Tomatoes – Better Late!!!

It has been my experience, tomatoes planted late are far superior to early or standard planted. As the temperatures start to cool down, you get better flower set and consequently better fruit.

I prefer to cage my tomatoes for better foliage cover to reduce the chance of sun-scald. Heirloom tomatoes have superior taste and texture. However, the plants can exceed the size of the cage!! Next year I plan to grow the plants on 5 foot centers to allow for easier harvesting and increased air circulation.

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BTW, the plant to the left of Papa is a variety called Granny Cantrell. This beloved heirloom has quite a following. The plant to the right is Daniel’s, which produces very large pink red fruit and appears to be well suited for our Missouri Ozarks climate.

The above variety has the unusual name of “1884”. The plant was discovered after a flood in West Virginia in 1884. This beauty weighs in at 1 pound 10 ounces. BLT sandwiches are written all over it!!!!

Kellog’s Breakfast is the name of this bright yellow/orange sweet confection. Boasting a good balance of sweetness and acidity with few seeds make Kellog’s Breakfast a highly desirable choice.

The expanded list of tomatoes grown are:

  • 1884 – large pink/red beefsteak
  • Black Prince – small purple/red 2-3 oz
  • Black from Tula – medium red/purple, meaty/few seeds
  • Coyne – red Roma type, large 4-8 oz
  • Daniel’s – large pink/red beefsteak, many over a pound
  • German Johnson – medium pink/red beefsteak, one of the parents of Branywine
  • Granny Cantrell – medium/large pink/red beefsteak, plants are huge!
  • Hannah – medium/large, pink/red oxheart, meaty, few seeds
  • Hazelfield Farm – pink/red, medium beefsteak, well adapted to hot/humid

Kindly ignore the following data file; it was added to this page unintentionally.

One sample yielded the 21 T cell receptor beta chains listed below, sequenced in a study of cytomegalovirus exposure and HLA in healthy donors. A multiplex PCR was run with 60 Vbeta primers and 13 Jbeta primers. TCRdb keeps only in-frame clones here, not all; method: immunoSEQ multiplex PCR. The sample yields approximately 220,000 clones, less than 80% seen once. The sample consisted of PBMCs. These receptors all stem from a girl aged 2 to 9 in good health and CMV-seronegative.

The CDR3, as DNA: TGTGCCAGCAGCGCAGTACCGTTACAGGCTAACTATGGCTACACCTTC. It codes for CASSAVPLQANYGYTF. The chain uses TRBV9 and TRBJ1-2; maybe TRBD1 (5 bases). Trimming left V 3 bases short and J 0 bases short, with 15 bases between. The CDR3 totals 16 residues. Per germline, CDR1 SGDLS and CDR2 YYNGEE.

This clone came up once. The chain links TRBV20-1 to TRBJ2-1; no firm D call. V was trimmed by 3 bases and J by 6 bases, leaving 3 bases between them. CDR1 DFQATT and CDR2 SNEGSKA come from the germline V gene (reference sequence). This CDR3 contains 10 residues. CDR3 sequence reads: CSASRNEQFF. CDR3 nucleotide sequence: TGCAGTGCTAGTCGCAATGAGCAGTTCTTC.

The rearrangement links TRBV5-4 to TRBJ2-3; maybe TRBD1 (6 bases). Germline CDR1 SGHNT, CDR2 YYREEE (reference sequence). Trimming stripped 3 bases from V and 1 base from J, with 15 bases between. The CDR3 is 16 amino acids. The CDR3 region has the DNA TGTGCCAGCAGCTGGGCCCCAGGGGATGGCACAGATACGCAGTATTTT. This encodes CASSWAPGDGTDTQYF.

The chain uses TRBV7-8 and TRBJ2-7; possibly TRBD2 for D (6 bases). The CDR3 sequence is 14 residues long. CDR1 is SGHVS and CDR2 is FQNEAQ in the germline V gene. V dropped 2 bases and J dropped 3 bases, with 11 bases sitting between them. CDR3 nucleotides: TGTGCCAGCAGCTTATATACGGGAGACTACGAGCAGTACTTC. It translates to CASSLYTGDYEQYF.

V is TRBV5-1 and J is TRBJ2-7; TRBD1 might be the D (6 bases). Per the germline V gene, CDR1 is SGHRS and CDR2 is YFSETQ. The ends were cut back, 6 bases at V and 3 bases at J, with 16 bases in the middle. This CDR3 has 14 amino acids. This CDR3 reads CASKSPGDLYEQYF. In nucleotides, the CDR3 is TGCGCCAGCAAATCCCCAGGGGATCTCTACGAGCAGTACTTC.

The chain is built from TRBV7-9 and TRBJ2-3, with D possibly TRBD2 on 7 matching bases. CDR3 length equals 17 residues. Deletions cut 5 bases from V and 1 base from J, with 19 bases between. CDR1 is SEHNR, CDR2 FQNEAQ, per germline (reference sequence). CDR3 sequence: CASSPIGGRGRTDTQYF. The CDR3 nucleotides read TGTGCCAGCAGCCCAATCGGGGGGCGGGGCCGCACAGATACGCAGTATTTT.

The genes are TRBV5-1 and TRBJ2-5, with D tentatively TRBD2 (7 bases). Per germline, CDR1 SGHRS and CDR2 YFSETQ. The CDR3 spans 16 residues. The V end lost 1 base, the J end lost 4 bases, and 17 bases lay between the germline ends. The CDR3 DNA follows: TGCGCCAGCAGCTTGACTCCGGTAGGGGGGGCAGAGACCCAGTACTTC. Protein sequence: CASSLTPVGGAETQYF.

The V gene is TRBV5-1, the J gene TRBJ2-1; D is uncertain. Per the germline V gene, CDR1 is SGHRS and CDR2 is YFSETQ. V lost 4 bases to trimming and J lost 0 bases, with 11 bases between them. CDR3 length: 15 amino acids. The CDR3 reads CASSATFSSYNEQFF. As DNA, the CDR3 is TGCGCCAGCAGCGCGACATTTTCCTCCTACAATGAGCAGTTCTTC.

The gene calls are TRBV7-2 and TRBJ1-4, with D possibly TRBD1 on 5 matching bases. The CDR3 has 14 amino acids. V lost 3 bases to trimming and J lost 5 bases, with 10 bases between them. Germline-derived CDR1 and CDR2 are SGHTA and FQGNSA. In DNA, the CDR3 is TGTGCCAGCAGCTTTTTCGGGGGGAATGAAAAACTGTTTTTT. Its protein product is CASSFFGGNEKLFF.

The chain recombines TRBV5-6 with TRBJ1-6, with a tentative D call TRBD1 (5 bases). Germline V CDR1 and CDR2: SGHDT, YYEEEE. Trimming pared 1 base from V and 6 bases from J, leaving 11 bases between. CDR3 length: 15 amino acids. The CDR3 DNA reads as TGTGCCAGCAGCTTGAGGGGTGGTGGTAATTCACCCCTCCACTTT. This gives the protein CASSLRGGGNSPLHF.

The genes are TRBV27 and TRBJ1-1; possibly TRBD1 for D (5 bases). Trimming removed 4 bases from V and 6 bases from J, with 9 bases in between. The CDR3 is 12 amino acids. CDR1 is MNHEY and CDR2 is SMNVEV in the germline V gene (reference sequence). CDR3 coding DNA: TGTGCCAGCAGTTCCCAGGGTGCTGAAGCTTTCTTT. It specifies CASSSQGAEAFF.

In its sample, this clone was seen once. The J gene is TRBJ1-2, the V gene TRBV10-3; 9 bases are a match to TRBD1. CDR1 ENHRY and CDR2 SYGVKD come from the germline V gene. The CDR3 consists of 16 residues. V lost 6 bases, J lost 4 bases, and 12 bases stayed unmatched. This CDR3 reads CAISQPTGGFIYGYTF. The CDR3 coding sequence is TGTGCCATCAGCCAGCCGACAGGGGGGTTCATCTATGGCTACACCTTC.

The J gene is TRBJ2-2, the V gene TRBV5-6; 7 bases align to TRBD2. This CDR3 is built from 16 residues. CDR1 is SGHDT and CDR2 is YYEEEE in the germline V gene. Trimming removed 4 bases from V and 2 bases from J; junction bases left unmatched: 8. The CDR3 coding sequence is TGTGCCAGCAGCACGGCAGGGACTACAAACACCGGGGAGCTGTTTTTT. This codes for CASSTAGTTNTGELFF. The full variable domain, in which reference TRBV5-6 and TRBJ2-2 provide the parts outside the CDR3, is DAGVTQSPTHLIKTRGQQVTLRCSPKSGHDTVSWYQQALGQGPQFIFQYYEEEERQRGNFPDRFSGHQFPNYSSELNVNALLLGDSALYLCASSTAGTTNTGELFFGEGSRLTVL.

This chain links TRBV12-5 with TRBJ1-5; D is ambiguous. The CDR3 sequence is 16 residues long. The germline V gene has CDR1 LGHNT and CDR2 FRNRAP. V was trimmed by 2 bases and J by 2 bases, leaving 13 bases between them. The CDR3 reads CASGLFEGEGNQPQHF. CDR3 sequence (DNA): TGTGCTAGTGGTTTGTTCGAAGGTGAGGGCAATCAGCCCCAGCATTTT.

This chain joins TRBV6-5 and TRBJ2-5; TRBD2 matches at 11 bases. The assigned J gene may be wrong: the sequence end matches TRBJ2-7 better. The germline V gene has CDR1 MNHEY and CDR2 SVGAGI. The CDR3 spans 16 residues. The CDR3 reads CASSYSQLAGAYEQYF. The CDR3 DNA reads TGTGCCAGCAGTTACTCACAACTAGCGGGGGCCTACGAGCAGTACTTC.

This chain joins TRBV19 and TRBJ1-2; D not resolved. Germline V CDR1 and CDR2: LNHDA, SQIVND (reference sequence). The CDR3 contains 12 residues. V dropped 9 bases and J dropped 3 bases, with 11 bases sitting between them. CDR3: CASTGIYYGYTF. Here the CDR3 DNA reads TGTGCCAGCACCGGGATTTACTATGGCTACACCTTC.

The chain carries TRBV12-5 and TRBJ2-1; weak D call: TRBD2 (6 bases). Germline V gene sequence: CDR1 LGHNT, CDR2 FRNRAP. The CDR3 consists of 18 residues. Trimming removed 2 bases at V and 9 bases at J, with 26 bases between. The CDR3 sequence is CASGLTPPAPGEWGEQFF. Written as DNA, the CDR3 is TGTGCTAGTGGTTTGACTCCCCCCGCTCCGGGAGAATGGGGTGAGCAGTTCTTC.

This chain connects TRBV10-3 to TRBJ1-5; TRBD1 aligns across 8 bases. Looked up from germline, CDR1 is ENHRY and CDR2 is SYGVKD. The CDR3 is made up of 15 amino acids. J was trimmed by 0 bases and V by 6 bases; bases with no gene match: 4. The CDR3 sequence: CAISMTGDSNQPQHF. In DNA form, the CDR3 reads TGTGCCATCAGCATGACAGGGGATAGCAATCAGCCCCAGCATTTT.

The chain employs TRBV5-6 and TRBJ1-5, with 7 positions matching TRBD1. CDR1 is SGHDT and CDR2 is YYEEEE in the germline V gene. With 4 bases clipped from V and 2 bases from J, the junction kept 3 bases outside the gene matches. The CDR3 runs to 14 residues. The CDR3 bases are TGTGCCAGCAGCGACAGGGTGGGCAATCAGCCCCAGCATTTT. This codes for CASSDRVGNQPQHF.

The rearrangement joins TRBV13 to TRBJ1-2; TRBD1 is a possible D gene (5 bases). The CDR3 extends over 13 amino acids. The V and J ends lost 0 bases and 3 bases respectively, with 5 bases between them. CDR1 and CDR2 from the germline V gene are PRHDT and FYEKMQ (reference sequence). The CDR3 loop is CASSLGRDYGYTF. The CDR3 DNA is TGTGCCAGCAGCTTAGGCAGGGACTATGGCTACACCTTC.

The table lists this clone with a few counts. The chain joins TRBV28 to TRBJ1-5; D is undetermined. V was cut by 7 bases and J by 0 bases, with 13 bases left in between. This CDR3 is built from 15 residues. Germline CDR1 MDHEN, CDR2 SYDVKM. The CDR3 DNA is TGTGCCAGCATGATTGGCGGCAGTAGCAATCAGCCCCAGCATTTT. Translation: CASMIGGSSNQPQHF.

• Kellog’s Breakfast – large yellow/orange beefsteak, sweet and meaty
  • Mary Robinson German Bicolor – large, red/yellow, beefsteak
  • Omar’s Lebanese – large pink/red, may exceed 3 pounds
  • Pineapple – large, yellow/red, very sweet and juicy
  • Pink Boar – pink with green streaks, small 3-4 oz
  • Rutgers – small, orange/red old fashioned for canning, juicing
  • San Marzano Lungo #2 – 3-4 0z Roma type for sauce and paste

It never ceases to amaze me, how traditional tomato eaters are about the color of their tomatoes. As one man said to me “If it ain’t red, I ain’t going to eat it”. However, when they try the different colored tomatoes, they often change their mind.

For the Ozarks, start your tomato seeds the second week of May and plant your seedlings the first of July. Your tomatoes will start coming in by late August through October. BTW, for you market gardeners, late tomatoes command a higher price by late September/October due to limited supply.

Plant late, I promise you, you will not be disappointed!

Papa

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Heritage Day Festival with Papa

Sunday was a beautiful day for a festival. It was a wonderful day to meet and greet new people and the Bluegrass music from the Missouri Ozarks was amazing! What more could you ask from the day?

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My Miss Sunshine was a wonderful helper.

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Gardening questions included “How do you change the color of hydrangeas?”, “Why did my strawberry plants die?”and “You can grow lettuce during the hot summer months?” I plan to address these questions in future posts.

The booth was a stunning success. Heirloom Tomato and Hot/Sweet Pepper transplants in addition to potted June bearing Strawberry plants, Annual Phlox and Hollyhocks were for sale.

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The lettuce bowls with Oak Leaf, Amish Deer Tongue and Red Romaine lettuces with edible Pansy’s were well received.

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Sweet Peas on the vine, Bachelor’s Buttons and Snowball Hydrangeas complimented the booth receiving surprised and rave reviews. People in this area are not familiar with cultivated Sweet Peas and were pleased with their knockout colors and fragrance.

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Thanks again for visiting the world of Papa’s Gardens.

Papa

 

 

See you Sunday!

Sunday, June 5, I will have a vendor space during the Baker Creek* monthly Heritage Days festival.

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I will be selling tomato and hot/ sweet pepper transplants. In addition I will have potted June bearing strawberry plants, Hollyhocks, Annual Phlox and Lettuce bowls for sale.